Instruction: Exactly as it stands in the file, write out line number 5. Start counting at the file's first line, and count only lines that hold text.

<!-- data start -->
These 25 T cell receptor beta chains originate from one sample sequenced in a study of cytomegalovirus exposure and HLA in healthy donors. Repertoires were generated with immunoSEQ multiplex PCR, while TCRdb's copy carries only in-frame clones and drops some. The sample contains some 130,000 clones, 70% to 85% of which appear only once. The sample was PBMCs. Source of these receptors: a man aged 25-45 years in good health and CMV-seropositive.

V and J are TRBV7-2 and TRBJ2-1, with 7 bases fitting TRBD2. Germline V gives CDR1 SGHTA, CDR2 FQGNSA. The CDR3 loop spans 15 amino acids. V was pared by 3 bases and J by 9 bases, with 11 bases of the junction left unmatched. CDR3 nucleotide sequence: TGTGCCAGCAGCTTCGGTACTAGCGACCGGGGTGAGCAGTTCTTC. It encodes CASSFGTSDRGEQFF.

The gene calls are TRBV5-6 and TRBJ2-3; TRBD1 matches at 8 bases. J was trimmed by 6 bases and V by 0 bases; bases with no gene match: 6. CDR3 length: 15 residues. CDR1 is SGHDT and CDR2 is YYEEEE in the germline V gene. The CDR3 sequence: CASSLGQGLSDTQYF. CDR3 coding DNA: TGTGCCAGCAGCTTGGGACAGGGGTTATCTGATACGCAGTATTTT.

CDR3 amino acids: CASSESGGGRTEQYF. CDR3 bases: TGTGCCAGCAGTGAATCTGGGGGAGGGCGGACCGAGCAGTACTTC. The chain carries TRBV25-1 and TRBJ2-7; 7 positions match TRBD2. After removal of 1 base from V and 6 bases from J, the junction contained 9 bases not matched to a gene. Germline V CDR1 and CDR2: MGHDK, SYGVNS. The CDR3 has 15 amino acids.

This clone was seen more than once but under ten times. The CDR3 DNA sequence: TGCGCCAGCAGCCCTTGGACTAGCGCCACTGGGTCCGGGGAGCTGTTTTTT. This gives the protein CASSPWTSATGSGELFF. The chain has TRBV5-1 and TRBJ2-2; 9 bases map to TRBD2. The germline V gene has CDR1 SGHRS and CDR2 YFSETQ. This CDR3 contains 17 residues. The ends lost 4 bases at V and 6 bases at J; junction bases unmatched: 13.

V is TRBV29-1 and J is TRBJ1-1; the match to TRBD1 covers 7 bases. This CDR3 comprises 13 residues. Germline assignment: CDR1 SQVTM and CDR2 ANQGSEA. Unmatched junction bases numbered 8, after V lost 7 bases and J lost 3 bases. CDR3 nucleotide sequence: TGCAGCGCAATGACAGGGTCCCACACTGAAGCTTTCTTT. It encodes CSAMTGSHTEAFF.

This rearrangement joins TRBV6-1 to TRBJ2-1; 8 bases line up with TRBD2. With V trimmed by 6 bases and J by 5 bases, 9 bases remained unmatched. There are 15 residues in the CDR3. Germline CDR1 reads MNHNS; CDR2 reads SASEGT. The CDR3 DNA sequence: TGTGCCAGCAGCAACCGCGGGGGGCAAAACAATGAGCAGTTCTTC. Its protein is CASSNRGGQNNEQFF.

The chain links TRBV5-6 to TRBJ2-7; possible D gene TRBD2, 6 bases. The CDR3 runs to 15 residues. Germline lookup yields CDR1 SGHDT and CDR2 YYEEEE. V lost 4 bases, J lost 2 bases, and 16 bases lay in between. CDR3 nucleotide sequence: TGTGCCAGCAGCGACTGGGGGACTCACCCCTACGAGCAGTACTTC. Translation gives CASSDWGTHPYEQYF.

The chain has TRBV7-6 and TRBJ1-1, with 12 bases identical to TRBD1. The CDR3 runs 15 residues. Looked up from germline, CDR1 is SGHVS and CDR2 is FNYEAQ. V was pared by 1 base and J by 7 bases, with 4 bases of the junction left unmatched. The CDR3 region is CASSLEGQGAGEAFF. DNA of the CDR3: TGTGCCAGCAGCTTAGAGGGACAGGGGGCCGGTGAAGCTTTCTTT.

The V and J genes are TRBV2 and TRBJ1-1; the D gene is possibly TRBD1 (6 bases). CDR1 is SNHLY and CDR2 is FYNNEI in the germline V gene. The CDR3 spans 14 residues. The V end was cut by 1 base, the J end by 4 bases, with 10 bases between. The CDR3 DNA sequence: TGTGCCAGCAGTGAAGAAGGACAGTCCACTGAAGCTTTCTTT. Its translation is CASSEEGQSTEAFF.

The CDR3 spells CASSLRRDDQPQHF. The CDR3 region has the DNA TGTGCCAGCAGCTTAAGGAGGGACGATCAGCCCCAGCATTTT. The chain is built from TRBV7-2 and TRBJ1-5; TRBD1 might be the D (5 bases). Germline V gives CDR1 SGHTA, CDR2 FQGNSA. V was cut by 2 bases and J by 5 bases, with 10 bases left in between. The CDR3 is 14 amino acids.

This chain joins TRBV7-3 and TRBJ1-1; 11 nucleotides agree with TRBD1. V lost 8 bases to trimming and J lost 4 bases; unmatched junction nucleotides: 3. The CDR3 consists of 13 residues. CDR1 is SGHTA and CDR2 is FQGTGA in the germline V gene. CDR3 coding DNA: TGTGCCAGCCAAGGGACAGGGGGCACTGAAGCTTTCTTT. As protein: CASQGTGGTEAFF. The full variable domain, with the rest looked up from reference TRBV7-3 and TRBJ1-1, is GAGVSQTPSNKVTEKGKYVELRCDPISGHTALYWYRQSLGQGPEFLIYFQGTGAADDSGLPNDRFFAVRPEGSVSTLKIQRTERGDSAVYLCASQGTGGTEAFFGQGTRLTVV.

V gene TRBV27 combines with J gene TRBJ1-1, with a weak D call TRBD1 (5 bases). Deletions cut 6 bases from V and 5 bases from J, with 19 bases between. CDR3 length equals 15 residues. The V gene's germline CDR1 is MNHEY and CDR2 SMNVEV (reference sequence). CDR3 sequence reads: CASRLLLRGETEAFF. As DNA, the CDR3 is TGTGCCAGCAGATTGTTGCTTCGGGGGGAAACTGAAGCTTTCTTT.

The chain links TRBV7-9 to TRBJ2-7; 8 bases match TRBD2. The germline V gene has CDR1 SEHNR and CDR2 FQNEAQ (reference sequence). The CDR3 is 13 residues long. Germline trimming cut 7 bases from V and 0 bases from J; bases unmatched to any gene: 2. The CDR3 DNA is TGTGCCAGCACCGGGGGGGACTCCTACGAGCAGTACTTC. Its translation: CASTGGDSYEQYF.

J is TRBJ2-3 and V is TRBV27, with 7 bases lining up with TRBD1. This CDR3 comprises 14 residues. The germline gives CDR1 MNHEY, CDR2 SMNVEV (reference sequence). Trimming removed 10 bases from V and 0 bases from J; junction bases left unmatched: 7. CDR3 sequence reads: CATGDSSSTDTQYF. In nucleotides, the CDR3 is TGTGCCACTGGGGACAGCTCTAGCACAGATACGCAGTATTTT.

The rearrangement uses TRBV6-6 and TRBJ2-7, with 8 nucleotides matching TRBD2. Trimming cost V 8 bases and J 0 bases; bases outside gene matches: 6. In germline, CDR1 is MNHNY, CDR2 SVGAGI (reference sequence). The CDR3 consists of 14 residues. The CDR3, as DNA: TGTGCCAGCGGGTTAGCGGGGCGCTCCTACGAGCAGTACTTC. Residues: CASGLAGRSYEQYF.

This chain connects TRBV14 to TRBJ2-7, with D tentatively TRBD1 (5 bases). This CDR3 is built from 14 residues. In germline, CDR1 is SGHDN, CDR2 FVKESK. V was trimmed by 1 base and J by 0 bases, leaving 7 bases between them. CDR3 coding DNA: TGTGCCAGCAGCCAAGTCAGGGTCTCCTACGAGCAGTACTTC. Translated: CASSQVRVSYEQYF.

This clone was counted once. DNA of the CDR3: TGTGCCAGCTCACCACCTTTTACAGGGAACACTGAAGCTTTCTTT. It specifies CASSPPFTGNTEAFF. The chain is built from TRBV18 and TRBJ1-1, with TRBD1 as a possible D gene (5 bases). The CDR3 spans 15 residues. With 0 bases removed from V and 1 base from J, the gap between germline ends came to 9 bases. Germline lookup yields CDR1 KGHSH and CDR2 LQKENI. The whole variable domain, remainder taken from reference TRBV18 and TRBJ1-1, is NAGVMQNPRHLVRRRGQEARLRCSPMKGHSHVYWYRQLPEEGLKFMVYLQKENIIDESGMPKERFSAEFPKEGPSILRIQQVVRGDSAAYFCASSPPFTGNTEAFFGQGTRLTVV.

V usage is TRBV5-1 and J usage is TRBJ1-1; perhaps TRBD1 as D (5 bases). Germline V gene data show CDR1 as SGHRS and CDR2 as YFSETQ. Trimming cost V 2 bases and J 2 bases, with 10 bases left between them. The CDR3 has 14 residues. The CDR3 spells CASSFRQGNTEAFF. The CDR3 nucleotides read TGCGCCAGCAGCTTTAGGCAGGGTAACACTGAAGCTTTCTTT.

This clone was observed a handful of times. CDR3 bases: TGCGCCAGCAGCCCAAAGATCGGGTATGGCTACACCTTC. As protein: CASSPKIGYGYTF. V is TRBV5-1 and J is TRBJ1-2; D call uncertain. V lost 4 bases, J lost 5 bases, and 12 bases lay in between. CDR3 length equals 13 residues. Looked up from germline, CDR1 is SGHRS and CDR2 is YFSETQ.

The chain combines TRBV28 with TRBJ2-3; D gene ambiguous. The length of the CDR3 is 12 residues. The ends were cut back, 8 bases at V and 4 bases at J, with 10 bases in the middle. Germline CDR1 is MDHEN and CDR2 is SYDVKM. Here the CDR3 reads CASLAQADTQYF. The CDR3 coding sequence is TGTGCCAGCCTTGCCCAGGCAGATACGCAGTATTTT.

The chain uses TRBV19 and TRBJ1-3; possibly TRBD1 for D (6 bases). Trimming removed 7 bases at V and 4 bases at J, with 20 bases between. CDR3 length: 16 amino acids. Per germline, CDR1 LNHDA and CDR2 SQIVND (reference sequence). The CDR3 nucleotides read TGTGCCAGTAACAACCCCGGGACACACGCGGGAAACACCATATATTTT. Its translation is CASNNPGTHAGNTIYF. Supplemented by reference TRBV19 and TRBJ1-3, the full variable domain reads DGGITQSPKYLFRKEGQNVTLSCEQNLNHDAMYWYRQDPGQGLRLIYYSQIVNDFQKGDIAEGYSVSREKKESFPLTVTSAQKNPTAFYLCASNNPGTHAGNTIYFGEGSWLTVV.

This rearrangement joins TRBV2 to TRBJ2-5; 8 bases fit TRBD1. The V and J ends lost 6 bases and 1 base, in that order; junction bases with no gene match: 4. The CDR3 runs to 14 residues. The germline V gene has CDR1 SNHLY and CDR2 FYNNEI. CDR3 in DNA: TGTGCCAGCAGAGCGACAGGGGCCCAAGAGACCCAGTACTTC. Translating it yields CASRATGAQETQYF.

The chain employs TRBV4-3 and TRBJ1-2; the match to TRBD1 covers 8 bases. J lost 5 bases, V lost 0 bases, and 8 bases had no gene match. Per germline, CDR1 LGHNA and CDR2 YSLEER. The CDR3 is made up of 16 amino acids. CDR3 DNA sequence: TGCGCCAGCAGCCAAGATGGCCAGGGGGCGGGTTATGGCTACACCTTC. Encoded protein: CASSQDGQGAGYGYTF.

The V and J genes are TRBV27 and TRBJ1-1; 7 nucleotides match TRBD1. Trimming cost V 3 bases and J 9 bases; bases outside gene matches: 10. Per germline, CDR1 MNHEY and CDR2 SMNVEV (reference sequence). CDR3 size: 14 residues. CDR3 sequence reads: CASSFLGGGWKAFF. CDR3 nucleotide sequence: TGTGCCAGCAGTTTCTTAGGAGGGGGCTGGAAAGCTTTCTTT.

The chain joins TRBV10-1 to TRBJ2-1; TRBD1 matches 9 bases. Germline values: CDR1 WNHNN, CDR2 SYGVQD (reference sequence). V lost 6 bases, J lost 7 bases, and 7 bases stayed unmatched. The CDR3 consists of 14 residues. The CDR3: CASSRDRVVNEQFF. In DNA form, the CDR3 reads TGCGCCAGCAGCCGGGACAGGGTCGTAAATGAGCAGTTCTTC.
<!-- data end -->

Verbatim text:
This clone was seen more than once but under ten times. The CDR3 DNA sequence: TGCGCCAGCAGCCCTTGGACTAGCGCCACTGGGTCCGGGGAGCTGTTTTTT. This gives the protein CASSPWTSATGSGELFF. The chain has TRBV5-1 and TRBJ2-2; 9 bases map to TRBD2. The germline V gene has CDR1 SGHRS and CDR2 YFSETQ. This CDR3 contains 17 residues. The ends lost 4 bases at V and 6 bases at J; junction bases unmatched: 13.